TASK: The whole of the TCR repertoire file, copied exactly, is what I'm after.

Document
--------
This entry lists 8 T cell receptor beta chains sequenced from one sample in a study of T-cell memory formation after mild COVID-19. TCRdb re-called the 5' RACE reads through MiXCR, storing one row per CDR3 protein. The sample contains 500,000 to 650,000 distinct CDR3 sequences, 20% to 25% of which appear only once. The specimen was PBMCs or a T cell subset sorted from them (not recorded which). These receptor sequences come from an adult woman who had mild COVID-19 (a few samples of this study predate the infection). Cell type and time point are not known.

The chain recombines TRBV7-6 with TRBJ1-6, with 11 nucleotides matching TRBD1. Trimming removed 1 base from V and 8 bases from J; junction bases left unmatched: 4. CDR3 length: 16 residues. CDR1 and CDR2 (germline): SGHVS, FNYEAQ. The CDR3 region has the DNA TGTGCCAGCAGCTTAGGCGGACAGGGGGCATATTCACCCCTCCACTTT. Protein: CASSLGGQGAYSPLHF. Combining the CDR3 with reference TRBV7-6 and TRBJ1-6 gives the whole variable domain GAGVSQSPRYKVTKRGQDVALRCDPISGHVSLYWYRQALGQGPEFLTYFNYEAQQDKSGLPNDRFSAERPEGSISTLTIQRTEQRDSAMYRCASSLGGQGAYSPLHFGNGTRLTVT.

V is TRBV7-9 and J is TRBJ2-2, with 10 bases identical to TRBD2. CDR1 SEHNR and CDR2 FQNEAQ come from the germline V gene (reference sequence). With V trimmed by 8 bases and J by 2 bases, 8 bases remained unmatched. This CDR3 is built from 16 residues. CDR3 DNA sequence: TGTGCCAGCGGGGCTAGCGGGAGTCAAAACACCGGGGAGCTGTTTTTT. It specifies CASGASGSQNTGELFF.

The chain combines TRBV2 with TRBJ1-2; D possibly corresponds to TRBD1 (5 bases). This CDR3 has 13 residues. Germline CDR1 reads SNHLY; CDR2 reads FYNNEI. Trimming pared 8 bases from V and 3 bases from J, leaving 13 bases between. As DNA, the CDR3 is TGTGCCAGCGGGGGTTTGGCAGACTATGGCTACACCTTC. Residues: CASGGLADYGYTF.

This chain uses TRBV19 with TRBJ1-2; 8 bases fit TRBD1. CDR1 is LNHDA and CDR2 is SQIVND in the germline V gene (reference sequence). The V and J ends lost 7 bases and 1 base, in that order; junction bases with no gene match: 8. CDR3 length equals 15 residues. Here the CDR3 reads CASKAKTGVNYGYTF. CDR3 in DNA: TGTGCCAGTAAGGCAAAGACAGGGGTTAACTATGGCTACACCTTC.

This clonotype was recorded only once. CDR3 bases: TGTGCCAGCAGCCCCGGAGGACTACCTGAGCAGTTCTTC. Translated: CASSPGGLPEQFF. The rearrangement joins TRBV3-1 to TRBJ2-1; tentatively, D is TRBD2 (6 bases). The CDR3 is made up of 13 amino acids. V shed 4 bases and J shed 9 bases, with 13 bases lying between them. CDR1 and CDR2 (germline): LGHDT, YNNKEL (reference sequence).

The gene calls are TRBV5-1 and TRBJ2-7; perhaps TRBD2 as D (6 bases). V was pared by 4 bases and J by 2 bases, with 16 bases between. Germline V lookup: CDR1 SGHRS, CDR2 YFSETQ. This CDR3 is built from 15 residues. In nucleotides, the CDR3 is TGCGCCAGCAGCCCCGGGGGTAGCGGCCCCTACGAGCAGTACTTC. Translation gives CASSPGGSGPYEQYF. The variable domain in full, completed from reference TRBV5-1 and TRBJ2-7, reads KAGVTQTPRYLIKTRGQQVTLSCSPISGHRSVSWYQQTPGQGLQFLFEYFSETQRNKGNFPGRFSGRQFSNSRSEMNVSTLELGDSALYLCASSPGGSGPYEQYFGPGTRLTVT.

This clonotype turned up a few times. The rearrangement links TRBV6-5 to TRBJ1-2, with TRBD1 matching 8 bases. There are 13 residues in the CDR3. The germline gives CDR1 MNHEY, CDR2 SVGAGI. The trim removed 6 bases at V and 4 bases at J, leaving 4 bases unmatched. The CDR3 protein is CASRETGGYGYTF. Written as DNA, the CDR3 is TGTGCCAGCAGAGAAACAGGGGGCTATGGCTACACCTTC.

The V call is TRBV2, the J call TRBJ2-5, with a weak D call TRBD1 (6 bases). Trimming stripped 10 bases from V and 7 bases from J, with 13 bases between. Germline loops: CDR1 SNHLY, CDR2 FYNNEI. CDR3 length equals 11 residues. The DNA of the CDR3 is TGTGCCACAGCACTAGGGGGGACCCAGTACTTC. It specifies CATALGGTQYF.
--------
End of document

This entry lists 8 T cell receptor beta chains sequenced from one sample in a study of T-cell memory formation after mild COVID-19. TCRdb re-called the 5' RACE reads through MiXCR, storing one row per CDR3 protein. The sample contains 500,000 to 650,000 distinct CDR3 sequences, 20% to 25% of which appear only once. The specimen was PBMCs or a T cell subset sorted from them (not recorded which). These receptor sequences come from an adult woman who had mild COVID-19 (a few samples of this study predate the infection). Cell type and time point are not known.

The chain recombines TRBV7-6 with TRBJ1-6, with 11 nucleotides matching TRBD1. Trimming removed 1 base from V and 8 bases from J; junction bases left unmatched: 4. CDR3 length: 16 residues. CDR1 and CDR2 (germline): SGHVS, FNYEAQ. The CDR3 region has the DNA TGTGCCAGCAGCTTAGGCGGACAGGGGGCATATTCACCCCTCCACTTT. Protein: CASSLGGQGAYSPLHF. Combining the CDR3 with reference TRBV7-6 and TRBJ1-6 gives the whole variable domain GAGVSQSPRYKVTKRGQDVALRCDPISGHVSLYWYRQALGQGPEFLTYFNYEAQQDKSGLPNDRFSAERPEGSISTLTIQRTEQRDSAMYRCASSLGGQGAYSPLHFGNGTRLTVT.

V is TRBV7-9 and J is TRBJ2-2, with 10 bases identical to TRBD2. CDR1 SEHNR and CDR2 FQNEAQ come from the germline V gene (reference sequence). With V trimmed by 8 bases and J by 2 bases, 8 bases remained unmatched. This CDR3 is built from 16 residues. CDR3 DNA sequence: TGTGCCAGCGGGGCTAGCGGGAGTCAAAACACCGGGGAGCTGTTTTTT. It specifies CASGASGSQNTGELFF.

The chain combines TRBV2 with TRBJ1-2; D possibly corresponds to TRBD1 (5 bases). This CDR3 has 13 residues. Germline CDR1 reads SNHLY; CDR2 reads FYNNEI. Trimming pared 8 bases from V and 3 bases from J, leaving 13 bases between. As DNA, the CDR3 is TGTGCCAGCGGGGGTTTGGCAGACTATGGCTACACCTTC. Residues: CASGGLADYGYTF.

This chain uses TRBV19 with TRBJ1-2; 8 bases fit TRBD1. CDR1 is LNHDA and CDR2 is SQIVND in the germline V gene (reference sequence). The V and J ends lost 7 bases and 1 base, in that order; junction bases with no gene match: 8. CDR3 length equals 15 residues. Here the CDR3 reads CASKAKTGVNYGYTF. CDR3 in DNA: TGTGCCAGTAAGGCAAAGACAGGGGTTAACTATGGCTACACCTTC.

This clonotype was recorded only once. CDR3 bases: TGTGCCAGCAGCCCCGGAGGACTACCTGAGCAGTTCTTC. Translated: CASSPGGLPEQFF. The rearrangement joins TRBV3-1 to TRBJ2-1; tentatively, D is TRBD2 (6 bases). The CDR3 is made up of 13 amino acids. V shed 4 bases and J shed 9 bases, with 13 bases lying between them. CDR1 and CDR2 (germline): LGHDT, YNNKEL (reference sequence).

The gene calls are TRBV5-1 and TRBJ2-7; perhaps TRBD2 as D (6 bases). V was pared by 4 bases and J by 2 bases, with 16 bases between. Germline V lookup: CDR1 SGHRS, CDR2 YFSETQ. This CDR3 is built from 15 residues. In nucleotides, the CDR3 is TGCGCCAGCAGCCCCGGGGGTAGCGGCCCCTACGAGCAGTACTTC. Translation gives CASSPGGSGPYEQYF. The variable domain in full, completed from reference TRBV5-1 and TRBJ2-7, reads KAGVTQTPRYLIKTRGQQVTLSCSPISGHRSVSWYQQTPGQGLQFLFEYFSETQRNKGNFPGRFSGRQFSNSRSEMNVSTLELGDSALYLCASSPGGSGPYEQYFGPGTRLTVT.

This clonotype turned up a few times. The rearrangement links TRBV6-5 to TRBJ1-2, with TRBD1 matching 8 bases. There are 13 residues in the CDR3. The germline gives CDR1 MNHEY, CDR2 SVGAGI. The trim removed 6 bases at V and 4 bases at J, leaving 4 bases unmatched. The CDR3 protein is CASRETGGYGYTF. Written as DNA, the CDR3 is TGTGCCAGCAGAGAAACAGGGGGCTATGGCTACACCTTC.

The V call is TRBV2, the J call TRBJ2-5, with a weak D call TRBD1 (6 bases). Trimming stripped 10 bases from V and 7 bases from J, with 13 bases between. Germline loops: CDR1 SNHLY, CDR2 FYNNEI. CDR3 length equals 11 residues. The DNA of the CDR3 is TGTGCCACAGCACTAGGGGGGACCCAGTACTTC. It specifies CATALGGTQYF.